Diane Ford

Harry Funk/The Almanac

Diane Ford speaks at the first meeting of the Accepting Our Neighbors group at Upper St. Clair Township Library in 2019.

For several seconds that seemed much longer to those listening, Diane Ford had to take a moment to compose herself.

She was giving a presentation to Bethel Park School Board when she started to describe her grandson being subjected to racial slurs on a school bus.

“In recent years, these types of incidents have impacted the entire district,” she finally said while continuing to quell her emotions. “There are countless stories I can share, way too many to ever present in this forum.”

Ford attended the board’s final June meeting to provide a progress report on a Cultural Competencies and Inclusion Initiative she has led at the high school during the past two academic years. She prefaced her comments with a brief history of her family, starting with her great-grandfather moving to the Coverdale neighborhood of Bethel Park in 1927.

“I grew up in Coverdale on Cherry Street, and it was a type of utopia,” Ford recalled. “Many people with different ethnic backgrounds looked out for, took care of and loved each other. We ate together. We played together. We slept at each other’s houses. And of course, we got in a whole lot of trouble together.

“When we left Cherry Street, just blocks from our utopia, the world that we entered was not so loving, not so caring and not so accepting.”

One of six African-American students in Bethel Park High School’s Class of 1985, among roughly 555 graduates, Ford has remained in the municipality and is a longtime observer of local issues involving race.

“Growing up in Bethel Park presented its challenges, and I was certainly not the person who would walk away from any challenge, which brings us here today,” she told the board.

She has worked with the school district on attempting to promote unity and a better sense of understanding. In 2014, she and Tracy Ford, her sister and Bethel Park High School nurse, formed a club called STAND, Stand Against Negativity and Discrimination.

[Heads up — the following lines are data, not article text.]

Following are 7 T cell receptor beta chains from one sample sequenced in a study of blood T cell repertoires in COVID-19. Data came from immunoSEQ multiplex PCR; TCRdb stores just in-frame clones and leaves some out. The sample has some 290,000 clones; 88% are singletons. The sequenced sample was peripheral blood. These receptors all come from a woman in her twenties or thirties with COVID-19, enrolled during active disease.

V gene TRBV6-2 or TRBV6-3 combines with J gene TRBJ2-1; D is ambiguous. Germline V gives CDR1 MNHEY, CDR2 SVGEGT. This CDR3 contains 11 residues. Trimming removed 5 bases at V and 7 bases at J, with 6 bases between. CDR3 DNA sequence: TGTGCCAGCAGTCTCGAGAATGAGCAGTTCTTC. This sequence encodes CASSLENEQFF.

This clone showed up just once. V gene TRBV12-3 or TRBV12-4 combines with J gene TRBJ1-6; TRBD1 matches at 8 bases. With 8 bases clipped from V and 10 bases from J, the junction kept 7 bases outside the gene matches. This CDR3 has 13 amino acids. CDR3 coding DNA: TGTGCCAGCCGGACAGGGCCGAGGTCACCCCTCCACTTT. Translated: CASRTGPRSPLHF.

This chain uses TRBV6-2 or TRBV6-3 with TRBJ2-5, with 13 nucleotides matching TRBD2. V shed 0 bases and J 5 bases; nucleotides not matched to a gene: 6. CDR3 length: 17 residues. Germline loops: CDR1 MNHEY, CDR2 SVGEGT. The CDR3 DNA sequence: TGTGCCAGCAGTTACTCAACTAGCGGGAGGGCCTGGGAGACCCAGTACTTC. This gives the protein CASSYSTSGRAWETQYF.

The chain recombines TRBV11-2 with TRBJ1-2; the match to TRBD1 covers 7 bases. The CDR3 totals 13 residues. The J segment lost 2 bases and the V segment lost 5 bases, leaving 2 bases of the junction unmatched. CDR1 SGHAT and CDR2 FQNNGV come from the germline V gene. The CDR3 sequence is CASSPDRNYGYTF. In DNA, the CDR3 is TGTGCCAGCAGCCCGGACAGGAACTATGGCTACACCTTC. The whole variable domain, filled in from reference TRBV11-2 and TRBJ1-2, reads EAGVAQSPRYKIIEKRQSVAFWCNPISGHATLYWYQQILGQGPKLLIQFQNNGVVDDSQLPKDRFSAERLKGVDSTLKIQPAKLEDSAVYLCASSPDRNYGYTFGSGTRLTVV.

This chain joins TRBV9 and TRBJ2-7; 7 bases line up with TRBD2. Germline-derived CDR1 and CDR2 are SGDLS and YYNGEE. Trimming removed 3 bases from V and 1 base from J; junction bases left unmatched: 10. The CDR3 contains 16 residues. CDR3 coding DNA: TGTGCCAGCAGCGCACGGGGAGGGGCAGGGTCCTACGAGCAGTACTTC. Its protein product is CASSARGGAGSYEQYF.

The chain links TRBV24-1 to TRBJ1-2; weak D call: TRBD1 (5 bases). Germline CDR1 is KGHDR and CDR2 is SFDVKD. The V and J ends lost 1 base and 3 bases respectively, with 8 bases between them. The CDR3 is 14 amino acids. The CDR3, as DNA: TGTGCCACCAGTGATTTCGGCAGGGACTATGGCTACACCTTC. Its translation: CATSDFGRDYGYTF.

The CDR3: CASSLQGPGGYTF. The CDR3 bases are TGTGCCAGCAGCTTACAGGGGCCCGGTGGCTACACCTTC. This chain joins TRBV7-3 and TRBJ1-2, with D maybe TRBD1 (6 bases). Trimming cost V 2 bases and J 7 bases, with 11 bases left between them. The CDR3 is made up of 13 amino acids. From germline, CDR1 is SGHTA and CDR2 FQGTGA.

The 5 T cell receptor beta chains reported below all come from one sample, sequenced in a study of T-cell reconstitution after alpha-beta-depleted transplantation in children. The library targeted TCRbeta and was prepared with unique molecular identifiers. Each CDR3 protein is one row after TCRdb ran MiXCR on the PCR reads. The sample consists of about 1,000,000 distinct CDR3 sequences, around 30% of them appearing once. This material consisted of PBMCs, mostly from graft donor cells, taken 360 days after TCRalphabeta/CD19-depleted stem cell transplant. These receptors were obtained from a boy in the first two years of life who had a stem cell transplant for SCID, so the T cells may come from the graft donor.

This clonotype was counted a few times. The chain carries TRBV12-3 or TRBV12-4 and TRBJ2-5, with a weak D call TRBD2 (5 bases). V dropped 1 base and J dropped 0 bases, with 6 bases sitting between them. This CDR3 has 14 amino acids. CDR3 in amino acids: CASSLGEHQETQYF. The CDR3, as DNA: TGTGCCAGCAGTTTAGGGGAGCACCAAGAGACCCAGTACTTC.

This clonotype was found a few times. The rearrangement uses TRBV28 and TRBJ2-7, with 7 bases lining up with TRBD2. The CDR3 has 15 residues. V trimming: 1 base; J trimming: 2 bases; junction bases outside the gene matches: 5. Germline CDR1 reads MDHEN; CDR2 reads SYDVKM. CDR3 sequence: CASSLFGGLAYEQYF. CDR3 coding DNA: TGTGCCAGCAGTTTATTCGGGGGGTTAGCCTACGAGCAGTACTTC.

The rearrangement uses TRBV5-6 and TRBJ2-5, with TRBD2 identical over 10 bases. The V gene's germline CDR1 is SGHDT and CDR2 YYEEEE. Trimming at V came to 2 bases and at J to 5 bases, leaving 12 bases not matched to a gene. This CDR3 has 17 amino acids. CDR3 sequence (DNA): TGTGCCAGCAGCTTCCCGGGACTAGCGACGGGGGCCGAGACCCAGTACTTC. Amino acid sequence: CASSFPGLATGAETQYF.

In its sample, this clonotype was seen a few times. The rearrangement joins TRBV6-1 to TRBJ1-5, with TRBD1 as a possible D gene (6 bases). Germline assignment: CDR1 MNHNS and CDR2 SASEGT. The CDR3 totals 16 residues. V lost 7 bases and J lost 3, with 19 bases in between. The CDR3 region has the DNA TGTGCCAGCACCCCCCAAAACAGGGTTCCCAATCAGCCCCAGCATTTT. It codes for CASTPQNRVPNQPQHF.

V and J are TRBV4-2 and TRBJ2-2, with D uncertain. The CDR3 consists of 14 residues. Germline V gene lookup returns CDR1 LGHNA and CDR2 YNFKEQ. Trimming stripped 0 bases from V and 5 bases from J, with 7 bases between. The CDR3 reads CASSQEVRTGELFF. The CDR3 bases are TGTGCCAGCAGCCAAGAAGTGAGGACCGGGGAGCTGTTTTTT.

The Cultural Competencies and Inclusion Initiative started at the high school in 2018, with Diane Ford presenting an introductory assembly in the auditorium. Out of more than 1,000 students, she reported, 25 signed up for the program.

During the just-concluded academic year and before COVID-19 closing school, seven students were attending sessions, held during lunchtime, regularly.

“I believe that we made some good strides in hearing from the students who participated in the inaugural stages,” Ford told the school board. “They were able to share their thoughts, their ideas, and provide some insights based on their lived experiences.”

But limiting participation to high schoolers does not represent what she originally envisioned.

“My goal was to have a districtwide initiative, and it still is,” she said, optimally involving all stakeholders from kindergarten students through administrators and school board members.

Ford has submitted a proposal for such a program, with a recruitment plan and marketing strategy, for board members’ perusal.

“We have to do something now, that’s not going to take years to begin to implement,” she asserted.

Pam Dobos, board president, replied positively to Ford’s remarks.

“The board as a whole is very interested in this initiative, very interested in it being districtwide, very interested in the whole issue,” Dobos said. “From what everyone has been saying, I think that right now, we start small,” she told Ford, “with you and a couple of us and a couple of administrators. I think we have to have all stakeholders involved eventually.”

In an interview after the school board meeting, Ford spoke about the general reluctance she has encountered in broaching topics related to racism.

“When was the last time a white person talked to a Black person about any of these issues? Nobody does that,” she reported. “No one has approached me and said, ‘Diane, I would like to talk to you about this. I would like to understand X, Y, Z. I genuinely want to know.’

“How do we ever heal if we don’t have these discussions?”

She also calls for moving beyond limited-scope, or what she terms “Band-Aid,” approaches to addressing problems:

“What people have to realize is that they cannot continue the same old way and think that they’re going to get different results.”

Multimedia Reporter

Staff writer Harry Funk, a professional journalist for three-plus decades, has been on the staff of The Almanac since 2015. He has a bachelor’s degree in journalism and master of business administration, both from Indiana University of Pennsylvania.

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